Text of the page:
A total of 233 requests for exclusion from Macau casinos were received by the authorities in the first half of 2018, up from 179 exclusion bids in the first six months of 2017.
There were 200 applications for self-exclusion in the six months to June 30, up 34.2 percent in year-on-year terms. The remaining 33 exclusions were applied for by third parties, such as family members, said the city’s casino regulator, the Gaming Inspection and Coordination Bureau, which maintains the list of those excluded.
In the second quarter of 2018, there were 119 requests for exclusion from casinos, down from the 114 requests recorded in the first quarter, according to the casino regulator’s data.
In 2017, Macau authorities recorded an aggregate of 376 requests for exclusion from the city’s casinos. It was the highest figure recorded since the casino exclusion system was implement in Macau in November 2012. The 2017 peak was related to a surge in third-party exclusion requests to 60 from 25 in 2016.
Any person can apply to be excluded from entering casinos in Macau. The maximum exclusion period is two years but it can be extended. The applicant can apply for exclusion from all or just some casinos. Those who fail to comply with the exclusion order risk up to one year in jail or a fine.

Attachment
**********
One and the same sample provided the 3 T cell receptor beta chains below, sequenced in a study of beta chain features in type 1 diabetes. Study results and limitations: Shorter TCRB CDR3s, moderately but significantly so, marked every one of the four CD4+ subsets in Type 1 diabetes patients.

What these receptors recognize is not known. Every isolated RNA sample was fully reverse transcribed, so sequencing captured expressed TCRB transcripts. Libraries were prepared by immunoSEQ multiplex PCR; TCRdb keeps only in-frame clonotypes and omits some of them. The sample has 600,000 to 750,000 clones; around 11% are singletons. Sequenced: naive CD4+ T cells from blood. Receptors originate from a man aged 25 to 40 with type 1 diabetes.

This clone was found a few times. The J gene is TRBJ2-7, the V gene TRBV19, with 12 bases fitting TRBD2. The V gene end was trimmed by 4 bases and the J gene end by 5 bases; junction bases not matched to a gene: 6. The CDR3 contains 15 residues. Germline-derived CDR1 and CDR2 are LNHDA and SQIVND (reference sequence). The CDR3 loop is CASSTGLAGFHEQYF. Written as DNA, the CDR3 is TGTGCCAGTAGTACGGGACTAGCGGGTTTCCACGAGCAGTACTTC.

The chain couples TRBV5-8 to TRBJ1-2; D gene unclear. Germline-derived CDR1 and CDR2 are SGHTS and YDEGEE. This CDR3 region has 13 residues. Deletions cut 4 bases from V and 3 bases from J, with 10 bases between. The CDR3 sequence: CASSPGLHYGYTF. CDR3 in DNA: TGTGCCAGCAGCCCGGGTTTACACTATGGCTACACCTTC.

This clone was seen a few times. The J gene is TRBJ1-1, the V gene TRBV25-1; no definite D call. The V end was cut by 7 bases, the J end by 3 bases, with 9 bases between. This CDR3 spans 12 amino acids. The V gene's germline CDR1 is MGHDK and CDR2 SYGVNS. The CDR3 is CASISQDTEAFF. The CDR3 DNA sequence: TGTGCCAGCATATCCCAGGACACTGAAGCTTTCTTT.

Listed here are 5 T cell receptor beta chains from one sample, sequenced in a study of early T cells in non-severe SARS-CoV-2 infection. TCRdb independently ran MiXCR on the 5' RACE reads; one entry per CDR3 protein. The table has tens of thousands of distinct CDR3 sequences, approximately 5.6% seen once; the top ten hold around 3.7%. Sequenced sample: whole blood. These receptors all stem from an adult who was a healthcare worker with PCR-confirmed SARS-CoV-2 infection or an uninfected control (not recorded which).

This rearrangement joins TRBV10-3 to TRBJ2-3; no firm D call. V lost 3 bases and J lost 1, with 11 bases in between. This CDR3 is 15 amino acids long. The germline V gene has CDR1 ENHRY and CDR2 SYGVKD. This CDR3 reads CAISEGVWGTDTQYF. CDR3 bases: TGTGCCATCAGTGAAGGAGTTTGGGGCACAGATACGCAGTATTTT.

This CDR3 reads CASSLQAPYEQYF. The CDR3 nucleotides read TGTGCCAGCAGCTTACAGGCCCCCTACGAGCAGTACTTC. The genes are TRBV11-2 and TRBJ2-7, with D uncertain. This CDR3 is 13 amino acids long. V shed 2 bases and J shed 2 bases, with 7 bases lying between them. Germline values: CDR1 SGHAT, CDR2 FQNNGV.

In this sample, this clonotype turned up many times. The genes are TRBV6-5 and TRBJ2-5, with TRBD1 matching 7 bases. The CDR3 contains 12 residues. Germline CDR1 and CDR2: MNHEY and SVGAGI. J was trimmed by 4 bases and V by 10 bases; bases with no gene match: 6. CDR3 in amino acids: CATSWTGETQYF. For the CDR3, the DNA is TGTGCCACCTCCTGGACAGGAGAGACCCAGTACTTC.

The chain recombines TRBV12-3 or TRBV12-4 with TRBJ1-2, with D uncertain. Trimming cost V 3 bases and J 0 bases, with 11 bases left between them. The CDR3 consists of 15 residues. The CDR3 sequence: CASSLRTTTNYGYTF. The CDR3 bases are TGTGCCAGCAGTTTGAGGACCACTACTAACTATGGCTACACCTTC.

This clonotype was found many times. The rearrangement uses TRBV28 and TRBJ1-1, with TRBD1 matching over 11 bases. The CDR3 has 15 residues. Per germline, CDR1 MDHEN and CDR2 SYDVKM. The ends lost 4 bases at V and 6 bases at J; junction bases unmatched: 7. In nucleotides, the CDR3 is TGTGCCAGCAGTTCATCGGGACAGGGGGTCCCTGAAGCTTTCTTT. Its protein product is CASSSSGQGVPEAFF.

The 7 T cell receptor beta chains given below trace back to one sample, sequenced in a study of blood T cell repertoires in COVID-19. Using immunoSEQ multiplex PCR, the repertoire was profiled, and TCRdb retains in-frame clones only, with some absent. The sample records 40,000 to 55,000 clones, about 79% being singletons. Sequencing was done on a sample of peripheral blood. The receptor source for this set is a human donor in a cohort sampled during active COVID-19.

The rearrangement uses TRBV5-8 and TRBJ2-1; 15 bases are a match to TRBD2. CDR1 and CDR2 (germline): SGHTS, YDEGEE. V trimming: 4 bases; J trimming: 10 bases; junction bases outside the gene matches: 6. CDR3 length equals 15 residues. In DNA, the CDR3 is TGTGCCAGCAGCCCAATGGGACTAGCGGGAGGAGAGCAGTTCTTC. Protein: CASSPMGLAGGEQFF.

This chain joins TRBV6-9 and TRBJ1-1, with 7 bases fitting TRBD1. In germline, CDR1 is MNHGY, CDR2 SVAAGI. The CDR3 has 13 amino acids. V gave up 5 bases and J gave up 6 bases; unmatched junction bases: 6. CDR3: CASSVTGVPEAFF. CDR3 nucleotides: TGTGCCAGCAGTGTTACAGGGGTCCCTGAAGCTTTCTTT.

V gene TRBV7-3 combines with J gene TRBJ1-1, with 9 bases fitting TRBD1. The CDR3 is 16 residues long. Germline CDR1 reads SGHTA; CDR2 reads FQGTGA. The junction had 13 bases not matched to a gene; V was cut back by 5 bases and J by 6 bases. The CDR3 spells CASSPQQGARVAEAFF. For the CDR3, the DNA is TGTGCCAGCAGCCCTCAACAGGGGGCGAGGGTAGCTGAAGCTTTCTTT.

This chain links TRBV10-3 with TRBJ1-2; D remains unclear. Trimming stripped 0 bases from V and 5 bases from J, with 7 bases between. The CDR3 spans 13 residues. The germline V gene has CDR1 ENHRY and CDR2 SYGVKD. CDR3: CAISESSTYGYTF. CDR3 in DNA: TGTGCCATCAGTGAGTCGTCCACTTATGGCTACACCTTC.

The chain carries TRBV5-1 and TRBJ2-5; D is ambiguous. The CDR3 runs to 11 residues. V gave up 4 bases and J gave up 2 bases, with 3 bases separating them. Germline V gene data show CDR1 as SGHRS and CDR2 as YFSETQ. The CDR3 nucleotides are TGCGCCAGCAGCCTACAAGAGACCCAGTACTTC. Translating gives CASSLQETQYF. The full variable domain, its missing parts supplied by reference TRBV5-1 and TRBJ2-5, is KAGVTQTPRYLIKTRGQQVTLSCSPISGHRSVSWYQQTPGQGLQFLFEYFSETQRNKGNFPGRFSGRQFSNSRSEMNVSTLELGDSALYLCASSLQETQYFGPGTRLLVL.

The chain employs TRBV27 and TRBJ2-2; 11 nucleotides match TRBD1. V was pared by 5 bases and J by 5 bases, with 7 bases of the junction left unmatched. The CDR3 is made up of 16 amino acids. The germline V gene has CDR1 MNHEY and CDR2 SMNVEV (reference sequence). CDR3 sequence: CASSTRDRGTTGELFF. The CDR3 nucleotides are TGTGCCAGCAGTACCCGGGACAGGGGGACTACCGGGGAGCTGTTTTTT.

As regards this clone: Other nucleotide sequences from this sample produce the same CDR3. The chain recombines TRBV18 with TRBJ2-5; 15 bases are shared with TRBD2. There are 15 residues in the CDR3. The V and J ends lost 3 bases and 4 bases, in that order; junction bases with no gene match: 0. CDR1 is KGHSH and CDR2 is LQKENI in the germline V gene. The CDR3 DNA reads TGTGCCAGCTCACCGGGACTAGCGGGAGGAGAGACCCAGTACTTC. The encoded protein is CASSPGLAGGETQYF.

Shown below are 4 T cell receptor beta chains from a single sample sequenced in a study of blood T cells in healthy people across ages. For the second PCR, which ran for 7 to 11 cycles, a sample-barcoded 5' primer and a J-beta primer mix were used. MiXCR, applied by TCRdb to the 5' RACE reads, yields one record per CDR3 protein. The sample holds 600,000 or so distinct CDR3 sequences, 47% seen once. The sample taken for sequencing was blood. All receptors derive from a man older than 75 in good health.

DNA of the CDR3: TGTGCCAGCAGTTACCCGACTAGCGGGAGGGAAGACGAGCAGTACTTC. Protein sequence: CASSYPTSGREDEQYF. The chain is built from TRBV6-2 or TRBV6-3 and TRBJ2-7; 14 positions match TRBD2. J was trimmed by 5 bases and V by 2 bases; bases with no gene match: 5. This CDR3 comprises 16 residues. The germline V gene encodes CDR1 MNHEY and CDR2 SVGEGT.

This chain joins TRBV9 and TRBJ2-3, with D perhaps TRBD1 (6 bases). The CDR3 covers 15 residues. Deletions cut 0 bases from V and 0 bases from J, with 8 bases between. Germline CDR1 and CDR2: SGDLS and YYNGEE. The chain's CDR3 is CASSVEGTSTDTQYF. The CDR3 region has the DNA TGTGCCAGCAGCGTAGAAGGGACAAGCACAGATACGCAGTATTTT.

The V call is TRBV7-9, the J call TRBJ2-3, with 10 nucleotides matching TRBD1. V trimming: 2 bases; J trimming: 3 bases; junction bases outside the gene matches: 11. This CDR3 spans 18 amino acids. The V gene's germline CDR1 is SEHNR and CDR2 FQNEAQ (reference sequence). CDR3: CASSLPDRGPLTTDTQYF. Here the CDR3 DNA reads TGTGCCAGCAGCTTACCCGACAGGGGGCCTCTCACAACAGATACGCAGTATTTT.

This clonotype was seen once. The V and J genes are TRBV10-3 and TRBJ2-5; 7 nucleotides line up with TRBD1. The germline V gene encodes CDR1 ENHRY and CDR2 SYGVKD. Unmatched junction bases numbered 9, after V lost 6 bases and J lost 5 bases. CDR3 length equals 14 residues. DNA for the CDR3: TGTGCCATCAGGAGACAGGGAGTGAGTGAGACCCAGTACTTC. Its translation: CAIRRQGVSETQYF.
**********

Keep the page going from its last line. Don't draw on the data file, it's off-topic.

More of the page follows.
According to the existing rules, all applicants must agree in writing to be added to the exclusion list, regardless of whether they apply directly or the request is made by a family member.
Macau’s civil servants are already banned by dint of their professional role, from entering casino floors. The exception is a brief period during the Chinese New Year holiday season.
The city’s Legislative Assembly is currently reviewing a government-backed bill proposing a ban on Macau-based gaming workers entering casino floors outside work hours. The government says the casino floor ban aims to curb problem gambling among casino employees, particularly card dealers.
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"[The firm] has been continuing its preparations for the proposed IPO, which is expected to commence as market conditions permit"
Studio City International Holdings, which controls Macau's Studio City casino resort